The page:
The larger solution is to shift more and more farmers of Punjab and Haryana from rice to vegetables, fruits. It can be a great avenue of exports to the Gulf which has desperate demand for fresh fruits.
However, larger number of farmers will need to shift to maize or corn. The question now arises, as to what will be done with this excess corn? Most of India does not consume corn. Only 20 to 25 per cent of the corn produced in India is consumed by humans directly, about 50 per cent goes into poultry feed, and the rest goes into secondary products like starch and cornflour. There may be demand for a little more, but not what Punjab and Haryana will produce in kharif if the targeted 1 million hectares of land is shifted away from paddy there.
What will India do with the excess maize? An idea that has been floated for a long time is to convert the maize into ethanol, because there is a huge demand for biofuels. India already converts molasses, which comes from sugargcane, into ethanol, and the same can be done with maize,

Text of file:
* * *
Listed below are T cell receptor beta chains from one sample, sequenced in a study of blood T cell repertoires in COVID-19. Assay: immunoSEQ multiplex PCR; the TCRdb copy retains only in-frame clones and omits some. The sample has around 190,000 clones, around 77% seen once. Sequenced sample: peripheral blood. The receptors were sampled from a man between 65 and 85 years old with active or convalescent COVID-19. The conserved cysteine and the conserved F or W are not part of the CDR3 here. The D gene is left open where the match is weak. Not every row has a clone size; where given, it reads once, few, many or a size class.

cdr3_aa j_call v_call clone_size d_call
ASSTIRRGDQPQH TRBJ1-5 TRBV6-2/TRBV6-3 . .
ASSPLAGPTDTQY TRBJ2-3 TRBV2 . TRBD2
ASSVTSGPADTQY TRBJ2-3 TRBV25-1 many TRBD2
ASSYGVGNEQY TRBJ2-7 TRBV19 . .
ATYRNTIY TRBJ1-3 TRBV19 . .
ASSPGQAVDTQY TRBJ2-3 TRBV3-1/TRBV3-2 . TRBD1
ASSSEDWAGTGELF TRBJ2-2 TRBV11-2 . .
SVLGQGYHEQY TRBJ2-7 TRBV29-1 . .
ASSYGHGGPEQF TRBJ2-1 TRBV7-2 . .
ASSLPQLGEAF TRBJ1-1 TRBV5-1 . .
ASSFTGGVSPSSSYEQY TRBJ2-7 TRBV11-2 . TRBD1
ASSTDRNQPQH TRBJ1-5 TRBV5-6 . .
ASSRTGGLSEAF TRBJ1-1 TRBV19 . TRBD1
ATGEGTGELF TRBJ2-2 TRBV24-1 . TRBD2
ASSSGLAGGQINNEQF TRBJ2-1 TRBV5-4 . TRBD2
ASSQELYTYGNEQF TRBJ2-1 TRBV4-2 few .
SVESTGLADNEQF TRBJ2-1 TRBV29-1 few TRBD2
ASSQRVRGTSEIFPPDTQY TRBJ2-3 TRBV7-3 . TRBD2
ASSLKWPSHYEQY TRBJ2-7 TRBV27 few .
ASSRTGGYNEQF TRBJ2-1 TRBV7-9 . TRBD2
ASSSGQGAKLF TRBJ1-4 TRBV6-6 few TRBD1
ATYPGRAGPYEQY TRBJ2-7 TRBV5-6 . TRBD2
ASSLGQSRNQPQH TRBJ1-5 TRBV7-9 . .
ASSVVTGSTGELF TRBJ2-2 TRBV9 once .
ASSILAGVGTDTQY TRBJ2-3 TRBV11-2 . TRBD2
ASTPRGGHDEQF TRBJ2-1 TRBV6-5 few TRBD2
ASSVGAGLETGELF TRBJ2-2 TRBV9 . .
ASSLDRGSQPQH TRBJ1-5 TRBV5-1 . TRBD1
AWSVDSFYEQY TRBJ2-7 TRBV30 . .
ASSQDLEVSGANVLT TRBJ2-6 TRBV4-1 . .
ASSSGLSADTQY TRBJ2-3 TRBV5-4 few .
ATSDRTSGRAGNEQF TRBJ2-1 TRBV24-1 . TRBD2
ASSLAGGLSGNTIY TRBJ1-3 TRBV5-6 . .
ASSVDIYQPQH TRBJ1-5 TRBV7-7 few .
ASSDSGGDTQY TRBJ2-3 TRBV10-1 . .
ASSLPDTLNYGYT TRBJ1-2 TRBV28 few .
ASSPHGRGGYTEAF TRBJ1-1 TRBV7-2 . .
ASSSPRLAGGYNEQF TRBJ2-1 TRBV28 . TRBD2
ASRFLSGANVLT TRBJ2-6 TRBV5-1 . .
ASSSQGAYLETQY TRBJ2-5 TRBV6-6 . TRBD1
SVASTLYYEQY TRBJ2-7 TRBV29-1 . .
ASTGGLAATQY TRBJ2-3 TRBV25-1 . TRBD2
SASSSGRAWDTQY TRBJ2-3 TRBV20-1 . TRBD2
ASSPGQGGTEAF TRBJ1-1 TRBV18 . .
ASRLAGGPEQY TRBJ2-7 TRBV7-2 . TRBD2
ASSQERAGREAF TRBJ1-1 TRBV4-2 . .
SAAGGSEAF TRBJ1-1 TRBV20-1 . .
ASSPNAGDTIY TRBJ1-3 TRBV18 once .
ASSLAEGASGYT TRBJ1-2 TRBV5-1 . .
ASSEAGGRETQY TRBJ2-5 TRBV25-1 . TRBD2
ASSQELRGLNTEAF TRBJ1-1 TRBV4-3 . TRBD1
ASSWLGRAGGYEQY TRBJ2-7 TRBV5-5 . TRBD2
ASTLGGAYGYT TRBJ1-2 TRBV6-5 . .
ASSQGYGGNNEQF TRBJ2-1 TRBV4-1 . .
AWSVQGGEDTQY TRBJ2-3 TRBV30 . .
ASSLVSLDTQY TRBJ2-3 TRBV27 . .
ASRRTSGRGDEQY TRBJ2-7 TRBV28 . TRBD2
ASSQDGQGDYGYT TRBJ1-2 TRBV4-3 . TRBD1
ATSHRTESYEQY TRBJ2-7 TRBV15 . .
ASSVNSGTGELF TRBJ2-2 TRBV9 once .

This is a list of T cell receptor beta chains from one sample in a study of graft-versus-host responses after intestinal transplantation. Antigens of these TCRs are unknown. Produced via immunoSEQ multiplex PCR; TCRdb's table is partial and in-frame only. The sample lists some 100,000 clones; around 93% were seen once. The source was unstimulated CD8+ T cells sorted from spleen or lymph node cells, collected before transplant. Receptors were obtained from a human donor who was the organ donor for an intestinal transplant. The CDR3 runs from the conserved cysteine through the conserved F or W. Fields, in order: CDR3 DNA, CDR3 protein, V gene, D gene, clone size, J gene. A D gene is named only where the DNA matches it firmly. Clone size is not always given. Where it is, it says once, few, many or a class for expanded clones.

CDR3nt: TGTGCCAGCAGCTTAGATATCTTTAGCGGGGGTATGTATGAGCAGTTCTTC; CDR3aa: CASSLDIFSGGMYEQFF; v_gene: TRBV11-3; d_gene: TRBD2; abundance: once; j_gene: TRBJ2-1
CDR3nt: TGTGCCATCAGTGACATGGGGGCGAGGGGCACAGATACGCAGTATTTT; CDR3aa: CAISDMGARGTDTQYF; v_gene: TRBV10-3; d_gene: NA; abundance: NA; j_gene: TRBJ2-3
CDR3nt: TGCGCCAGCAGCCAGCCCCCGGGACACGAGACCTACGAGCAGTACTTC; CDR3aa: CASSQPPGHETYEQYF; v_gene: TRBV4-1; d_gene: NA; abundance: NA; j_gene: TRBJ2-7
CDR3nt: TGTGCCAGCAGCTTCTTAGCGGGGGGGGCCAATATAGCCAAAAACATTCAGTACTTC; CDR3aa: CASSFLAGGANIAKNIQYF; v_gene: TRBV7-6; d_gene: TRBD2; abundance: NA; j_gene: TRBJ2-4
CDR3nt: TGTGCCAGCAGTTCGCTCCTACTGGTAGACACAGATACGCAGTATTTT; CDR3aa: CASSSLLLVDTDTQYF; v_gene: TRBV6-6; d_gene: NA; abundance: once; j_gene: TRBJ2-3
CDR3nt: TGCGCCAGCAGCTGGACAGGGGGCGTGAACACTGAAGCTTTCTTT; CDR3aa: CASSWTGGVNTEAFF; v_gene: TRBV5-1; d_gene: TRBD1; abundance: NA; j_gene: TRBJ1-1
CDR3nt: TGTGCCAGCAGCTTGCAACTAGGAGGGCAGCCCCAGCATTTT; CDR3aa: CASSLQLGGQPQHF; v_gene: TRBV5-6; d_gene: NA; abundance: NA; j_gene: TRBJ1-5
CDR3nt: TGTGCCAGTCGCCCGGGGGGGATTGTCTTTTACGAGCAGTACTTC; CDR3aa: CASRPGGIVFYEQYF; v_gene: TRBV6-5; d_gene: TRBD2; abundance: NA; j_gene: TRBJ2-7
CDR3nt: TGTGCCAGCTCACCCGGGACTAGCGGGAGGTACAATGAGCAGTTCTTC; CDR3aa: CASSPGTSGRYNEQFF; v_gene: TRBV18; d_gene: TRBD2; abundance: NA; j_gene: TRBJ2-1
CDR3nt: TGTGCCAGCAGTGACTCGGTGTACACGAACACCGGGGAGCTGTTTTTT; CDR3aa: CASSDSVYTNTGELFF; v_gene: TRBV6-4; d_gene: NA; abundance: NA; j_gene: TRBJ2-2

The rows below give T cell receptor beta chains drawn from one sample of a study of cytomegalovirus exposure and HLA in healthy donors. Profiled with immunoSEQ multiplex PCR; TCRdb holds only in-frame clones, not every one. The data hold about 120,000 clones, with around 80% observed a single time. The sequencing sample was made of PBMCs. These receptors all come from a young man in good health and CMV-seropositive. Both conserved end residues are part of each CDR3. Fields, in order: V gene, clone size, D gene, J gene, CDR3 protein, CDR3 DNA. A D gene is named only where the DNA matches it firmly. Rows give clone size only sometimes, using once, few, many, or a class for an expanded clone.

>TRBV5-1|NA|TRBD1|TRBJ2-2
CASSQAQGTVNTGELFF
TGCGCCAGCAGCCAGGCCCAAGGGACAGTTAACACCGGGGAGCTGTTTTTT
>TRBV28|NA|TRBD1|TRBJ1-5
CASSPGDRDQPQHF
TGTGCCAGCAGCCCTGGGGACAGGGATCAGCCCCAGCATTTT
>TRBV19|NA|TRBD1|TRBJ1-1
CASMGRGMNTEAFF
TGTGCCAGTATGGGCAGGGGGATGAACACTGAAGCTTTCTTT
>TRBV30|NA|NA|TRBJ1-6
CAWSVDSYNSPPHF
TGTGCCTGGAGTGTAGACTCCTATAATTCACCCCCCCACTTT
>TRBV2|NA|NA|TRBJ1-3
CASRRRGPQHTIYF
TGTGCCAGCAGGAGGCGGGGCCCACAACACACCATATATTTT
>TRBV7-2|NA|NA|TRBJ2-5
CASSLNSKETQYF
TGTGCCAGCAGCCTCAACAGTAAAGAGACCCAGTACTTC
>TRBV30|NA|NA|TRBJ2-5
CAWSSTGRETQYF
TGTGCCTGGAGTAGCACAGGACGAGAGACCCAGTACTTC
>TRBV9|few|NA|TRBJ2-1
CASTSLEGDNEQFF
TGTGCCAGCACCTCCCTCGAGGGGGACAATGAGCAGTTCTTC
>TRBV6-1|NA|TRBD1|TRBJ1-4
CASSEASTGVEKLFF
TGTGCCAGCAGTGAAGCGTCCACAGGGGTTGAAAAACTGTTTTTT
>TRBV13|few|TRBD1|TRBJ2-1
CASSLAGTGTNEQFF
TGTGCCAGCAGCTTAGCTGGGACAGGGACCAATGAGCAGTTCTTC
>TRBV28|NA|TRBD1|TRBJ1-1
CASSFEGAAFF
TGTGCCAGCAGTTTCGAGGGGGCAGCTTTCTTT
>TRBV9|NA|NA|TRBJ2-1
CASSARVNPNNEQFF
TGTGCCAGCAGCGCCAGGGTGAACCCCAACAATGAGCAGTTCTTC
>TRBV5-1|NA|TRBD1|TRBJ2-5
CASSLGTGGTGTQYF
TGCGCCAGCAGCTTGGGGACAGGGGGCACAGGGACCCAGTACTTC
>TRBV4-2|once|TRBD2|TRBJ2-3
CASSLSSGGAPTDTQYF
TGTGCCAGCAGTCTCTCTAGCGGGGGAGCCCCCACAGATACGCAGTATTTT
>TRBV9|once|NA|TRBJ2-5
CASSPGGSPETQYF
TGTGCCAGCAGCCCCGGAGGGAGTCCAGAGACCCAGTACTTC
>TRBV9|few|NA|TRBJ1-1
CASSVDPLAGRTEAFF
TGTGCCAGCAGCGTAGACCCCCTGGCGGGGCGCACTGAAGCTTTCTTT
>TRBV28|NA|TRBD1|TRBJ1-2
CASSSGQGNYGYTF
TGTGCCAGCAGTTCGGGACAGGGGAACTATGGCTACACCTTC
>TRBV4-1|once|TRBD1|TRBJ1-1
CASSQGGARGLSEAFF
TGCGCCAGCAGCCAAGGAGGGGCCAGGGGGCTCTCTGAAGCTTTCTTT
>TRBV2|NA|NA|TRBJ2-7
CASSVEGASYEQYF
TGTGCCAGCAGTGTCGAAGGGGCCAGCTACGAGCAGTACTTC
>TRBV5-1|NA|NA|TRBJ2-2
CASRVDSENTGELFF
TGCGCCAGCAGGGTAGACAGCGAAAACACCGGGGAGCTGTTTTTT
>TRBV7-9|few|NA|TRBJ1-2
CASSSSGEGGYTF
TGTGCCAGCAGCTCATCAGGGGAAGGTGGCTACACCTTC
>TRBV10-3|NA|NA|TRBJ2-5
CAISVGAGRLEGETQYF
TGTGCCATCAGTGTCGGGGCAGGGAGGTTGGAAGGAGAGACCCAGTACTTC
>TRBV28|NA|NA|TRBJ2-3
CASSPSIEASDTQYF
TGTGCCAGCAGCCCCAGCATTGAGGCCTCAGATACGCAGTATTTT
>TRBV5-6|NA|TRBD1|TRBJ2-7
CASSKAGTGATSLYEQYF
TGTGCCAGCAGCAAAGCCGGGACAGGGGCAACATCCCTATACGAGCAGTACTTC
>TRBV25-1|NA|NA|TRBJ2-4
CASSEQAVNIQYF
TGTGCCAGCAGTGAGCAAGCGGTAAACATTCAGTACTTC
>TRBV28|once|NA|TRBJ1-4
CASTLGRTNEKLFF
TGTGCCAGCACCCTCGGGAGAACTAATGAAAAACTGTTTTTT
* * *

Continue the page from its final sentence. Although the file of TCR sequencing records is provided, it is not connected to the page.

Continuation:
For example, the US is converting 120 million tonnes of maize to ethanol and mixing it with their fuel.
So far this was not possible in India due to the old bureaucratic fear of food shortages, considering India’s experience with deadly famines. It was argued that in a food vs fuel scenario, one cannot shift land that is growing food to fuel.
But what happens if the land is growing too much food?